Metroid Prime 3: Corruption brings a fitting end to a magnificent gaming trilogy.
The first thing you realise when you play Corruption for the first time is how extremely well the control system works. I know that there were other FPS's on the Wii before Corruption, but Corruption is the first proper example of how good an FPS can be to play on the Wii and also how very fun an FPS can be on the Wii.
Metroid Prime 3: Corruption feels more like a proper First-Person Shooter then the previous two games in the series did. For those of you who played the first two Prime games, you know that you only more with one analogue stick which made aiming more difficult and made the game feel a little claustrophobic. You can lock on to targets and aim the Gun arm by pressing and holding the R trigger, but this never made up for the lack of an extra analogue stick. But Corruption corrects this, as you aim your with the Pointer, so you have full control over Samus. All the regular moves from the previous Prime games return on Corruption (Grapple Beam, Ice Missiles, Morph Ball) along with some new moves that wouldn't have been functional using the GameCube game pad. The Grapple Lasso is an example. Simply lock-on to a target that allows you to, then sling the Nunchuk forward to throw the Grapple Lasso, then after it's stuck, drag the Nunchuk back towards you and whatever the grapple has hold of will either be brought towards you or broken. You can even use this against the Space Pirates that have shields to break the shields. You can even use the Wii's Pointer to pull levers to open certain doors, or thrust it back and forward to use pump levers. This adds a little bit more interactivity to the game. For me Metroid Prime 3: Corruption is the essential Wii title as it is the best example of the Wii's brilliant Motion Sensor control method.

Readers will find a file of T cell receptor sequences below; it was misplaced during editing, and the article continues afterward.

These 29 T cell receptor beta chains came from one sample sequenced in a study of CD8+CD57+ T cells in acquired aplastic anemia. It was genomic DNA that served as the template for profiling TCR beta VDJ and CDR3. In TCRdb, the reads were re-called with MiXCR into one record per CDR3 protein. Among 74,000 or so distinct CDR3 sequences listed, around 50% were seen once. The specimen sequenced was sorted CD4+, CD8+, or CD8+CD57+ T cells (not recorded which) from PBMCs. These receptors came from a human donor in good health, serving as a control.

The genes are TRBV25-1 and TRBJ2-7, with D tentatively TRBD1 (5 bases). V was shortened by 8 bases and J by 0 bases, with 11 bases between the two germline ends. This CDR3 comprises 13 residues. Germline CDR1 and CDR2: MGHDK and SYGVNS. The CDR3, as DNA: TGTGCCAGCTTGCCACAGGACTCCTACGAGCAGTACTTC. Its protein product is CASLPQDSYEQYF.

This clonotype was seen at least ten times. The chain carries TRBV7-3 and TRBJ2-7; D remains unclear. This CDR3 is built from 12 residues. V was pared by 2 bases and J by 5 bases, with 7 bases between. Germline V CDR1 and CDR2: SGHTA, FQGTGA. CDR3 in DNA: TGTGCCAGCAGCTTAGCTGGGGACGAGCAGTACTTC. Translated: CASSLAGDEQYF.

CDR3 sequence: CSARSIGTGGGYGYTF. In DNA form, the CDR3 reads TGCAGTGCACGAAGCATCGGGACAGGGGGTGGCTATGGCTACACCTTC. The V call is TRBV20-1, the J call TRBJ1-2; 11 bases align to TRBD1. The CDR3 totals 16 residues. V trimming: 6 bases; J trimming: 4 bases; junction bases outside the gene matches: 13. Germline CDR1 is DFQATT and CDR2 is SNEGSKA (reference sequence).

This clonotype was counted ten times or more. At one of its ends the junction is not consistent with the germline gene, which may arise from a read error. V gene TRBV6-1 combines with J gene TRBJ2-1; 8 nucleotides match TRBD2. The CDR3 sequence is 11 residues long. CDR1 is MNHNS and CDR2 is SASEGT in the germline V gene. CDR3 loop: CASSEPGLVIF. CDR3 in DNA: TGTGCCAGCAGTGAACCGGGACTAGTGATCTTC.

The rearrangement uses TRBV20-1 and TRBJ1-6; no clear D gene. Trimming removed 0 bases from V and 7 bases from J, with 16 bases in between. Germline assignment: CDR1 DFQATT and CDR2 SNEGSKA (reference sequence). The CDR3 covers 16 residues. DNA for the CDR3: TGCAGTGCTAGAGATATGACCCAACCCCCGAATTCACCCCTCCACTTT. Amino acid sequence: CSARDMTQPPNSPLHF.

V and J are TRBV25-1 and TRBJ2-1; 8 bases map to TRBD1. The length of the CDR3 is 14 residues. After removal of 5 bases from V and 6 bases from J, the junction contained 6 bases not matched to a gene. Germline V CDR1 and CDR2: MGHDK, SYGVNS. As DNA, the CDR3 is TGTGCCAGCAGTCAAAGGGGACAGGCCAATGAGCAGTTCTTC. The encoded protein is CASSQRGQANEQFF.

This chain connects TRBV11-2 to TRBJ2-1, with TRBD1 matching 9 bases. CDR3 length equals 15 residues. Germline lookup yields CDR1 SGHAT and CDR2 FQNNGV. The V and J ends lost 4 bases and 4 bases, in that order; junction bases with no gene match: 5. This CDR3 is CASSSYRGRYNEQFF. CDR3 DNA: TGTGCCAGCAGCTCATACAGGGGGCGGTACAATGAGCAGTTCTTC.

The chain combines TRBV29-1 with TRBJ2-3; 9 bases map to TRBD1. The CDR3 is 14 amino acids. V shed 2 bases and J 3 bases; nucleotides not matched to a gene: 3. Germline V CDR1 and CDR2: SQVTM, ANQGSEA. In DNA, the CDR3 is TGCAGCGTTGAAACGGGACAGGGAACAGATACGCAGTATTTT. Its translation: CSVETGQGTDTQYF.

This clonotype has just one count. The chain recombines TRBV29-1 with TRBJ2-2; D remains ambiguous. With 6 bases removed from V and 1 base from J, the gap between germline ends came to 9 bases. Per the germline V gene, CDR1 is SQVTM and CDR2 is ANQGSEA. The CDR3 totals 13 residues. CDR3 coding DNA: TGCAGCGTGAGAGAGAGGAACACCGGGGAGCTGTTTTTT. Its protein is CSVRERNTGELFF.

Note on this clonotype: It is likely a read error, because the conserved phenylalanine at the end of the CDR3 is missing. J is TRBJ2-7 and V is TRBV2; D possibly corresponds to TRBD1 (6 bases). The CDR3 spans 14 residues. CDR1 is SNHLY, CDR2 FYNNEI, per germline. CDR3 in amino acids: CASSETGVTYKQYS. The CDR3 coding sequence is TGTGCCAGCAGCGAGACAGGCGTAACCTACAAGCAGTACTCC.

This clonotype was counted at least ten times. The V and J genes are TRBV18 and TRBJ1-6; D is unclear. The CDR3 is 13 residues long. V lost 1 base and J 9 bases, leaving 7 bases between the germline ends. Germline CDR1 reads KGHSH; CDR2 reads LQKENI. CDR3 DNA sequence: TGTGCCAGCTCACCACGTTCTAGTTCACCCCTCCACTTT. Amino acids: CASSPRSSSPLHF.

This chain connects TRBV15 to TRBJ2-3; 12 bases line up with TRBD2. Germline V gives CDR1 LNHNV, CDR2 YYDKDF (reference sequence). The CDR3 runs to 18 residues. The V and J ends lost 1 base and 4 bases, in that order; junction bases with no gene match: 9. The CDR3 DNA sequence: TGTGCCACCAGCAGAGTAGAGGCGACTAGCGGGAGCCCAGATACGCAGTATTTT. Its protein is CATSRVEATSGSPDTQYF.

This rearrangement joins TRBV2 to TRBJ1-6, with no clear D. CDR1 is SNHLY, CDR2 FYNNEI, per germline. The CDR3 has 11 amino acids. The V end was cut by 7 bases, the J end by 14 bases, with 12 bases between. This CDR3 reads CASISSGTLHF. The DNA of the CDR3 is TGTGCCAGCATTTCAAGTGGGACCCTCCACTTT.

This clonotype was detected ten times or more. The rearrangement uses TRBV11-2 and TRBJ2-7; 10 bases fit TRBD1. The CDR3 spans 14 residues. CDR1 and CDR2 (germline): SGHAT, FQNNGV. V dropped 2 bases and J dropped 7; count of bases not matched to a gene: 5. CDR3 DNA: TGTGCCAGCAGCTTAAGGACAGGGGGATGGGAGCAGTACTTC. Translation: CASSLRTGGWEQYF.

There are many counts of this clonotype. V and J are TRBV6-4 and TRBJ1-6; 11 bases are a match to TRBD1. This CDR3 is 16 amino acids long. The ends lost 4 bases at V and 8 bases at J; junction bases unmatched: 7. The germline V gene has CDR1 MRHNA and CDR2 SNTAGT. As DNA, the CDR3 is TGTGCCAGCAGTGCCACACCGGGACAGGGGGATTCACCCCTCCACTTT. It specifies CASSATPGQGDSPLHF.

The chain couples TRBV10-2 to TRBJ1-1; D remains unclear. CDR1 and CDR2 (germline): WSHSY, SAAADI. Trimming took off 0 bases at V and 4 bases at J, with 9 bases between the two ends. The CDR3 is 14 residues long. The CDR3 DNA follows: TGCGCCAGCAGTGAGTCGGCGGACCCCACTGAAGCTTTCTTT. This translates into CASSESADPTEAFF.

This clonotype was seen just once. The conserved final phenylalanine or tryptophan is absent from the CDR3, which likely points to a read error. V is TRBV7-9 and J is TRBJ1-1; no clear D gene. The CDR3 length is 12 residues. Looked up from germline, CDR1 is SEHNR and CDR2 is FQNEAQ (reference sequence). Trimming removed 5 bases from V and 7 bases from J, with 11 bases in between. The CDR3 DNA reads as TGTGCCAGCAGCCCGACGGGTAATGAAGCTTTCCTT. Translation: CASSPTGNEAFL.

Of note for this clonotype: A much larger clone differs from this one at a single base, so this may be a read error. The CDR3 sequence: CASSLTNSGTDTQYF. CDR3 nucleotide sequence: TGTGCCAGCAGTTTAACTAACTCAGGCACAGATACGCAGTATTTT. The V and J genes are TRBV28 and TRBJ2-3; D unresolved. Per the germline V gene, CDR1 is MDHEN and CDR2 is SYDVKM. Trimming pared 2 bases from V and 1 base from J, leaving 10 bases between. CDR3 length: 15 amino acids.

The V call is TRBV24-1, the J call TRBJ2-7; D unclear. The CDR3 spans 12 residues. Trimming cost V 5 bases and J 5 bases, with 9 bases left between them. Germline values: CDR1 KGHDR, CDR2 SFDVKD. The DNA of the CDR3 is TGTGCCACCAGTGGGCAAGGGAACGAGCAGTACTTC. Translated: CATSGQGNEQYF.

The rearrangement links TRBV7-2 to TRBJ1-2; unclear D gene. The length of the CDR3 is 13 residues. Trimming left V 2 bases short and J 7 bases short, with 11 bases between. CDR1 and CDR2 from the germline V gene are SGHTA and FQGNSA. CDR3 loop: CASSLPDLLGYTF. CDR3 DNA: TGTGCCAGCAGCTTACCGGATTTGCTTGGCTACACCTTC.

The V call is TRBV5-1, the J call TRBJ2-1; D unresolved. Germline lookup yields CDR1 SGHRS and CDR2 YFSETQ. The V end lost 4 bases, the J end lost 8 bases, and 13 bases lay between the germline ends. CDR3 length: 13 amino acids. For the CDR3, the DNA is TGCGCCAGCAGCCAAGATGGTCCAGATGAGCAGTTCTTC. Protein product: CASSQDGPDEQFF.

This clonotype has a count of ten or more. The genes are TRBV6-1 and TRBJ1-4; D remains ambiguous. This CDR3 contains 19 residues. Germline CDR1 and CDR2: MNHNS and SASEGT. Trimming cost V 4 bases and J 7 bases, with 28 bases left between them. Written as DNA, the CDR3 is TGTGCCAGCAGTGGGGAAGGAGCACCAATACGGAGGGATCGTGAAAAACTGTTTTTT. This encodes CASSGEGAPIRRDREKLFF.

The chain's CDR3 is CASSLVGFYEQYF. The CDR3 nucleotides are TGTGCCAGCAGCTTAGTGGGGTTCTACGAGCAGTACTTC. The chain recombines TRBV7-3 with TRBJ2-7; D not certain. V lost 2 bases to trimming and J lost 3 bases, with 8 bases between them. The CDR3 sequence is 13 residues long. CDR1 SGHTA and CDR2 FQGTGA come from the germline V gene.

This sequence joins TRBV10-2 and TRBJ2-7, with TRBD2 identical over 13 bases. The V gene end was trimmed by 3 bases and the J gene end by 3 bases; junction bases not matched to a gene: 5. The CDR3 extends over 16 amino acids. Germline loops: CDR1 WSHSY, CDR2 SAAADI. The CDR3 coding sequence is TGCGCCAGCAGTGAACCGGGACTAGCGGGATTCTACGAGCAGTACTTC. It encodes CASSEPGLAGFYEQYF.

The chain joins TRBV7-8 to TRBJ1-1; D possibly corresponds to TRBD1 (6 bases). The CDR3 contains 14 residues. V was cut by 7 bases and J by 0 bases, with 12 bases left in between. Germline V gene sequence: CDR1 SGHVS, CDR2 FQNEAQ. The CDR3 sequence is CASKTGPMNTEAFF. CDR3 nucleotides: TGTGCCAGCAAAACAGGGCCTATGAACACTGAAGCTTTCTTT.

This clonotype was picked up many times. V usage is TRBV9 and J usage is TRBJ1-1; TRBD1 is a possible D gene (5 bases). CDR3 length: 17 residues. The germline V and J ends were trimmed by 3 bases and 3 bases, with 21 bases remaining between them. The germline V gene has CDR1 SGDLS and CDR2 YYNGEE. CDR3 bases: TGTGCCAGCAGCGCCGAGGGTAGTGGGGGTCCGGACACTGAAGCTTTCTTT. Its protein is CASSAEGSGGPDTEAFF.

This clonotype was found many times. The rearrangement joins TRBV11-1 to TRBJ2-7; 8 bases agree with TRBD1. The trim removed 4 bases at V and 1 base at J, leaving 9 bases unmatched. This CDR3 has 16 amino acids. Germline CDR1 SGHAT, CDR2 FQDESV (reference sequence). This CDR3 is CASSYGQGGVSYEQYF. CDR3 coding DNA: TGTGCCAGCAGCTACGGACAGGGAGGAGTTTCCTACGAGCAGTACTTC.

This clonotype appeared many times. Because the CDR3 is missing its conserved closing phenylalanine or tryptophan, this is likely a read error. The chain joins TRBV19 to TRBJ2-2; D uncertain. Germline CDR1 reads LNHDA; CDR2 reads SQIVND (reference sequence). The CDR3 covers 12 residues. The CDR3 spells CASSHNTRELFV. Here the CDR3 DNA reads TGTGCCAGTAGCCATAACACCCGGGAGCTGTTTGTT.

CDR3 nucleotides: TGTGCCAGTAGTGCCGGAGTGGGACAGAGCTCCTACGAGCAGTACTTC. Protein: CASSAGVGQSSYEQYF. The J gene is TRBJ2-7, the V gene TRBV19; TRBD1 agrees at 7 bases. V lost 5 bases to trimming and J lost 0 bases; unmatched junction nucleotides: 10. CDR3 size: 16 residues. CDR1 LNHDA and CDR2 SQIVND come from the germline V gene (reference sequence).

The story in Corruption is more engaging then the previous two games. In Metroid Prime and Metroid Prime 2: Echoes you do a little training thing at the beginning, then you go to a planet and the whole game is set there, you can't even find people to talk to. This has been changed in Corruption.
The game starts aboard the G.F.S Valhalla, a Galactic Federation ship. You can go around and talk to people freely, which you couldn't do even once on the previous games. While nearly everyone says nothing important, it feels good to talk to them simply because you couldn't talk on the first two. Not long into the game, the Space Pirates attack, and Samus, along with 3 other Bounty Hunters, Rundas, Ghor and Gandrayda, help to stop the scourge, but only for them to be attacked and nearly killed by the newly resurrected Dark Samus and his Phazon cannon. As a result of this attack, Samus, as well as the other Hunters, are equip with P.E.D suits, which help to protect against Phazon,, and with this suit they can use Phazon themselves to go into Hypermode and make your attack power stronger, but doing this uses up one whole energy tank, and if you get corrupted while in Hypermode, you'll die so you have to use it wisely.
Samus gets told to go to neighbouring planets that were also attacked by the Space Pirates, and rid them of the Corrupted Phazon. Apart from Metroid Prime Hunters on the DS, this is the Only Metroid game that has more than one planet for you to explore so this adds depth to the game. The story in Metroid Prime 3: Corruption is brilliant, and it will make you keep wanting to play the game over and over again until you complete it. I've finished the game three times, yet I still love the story.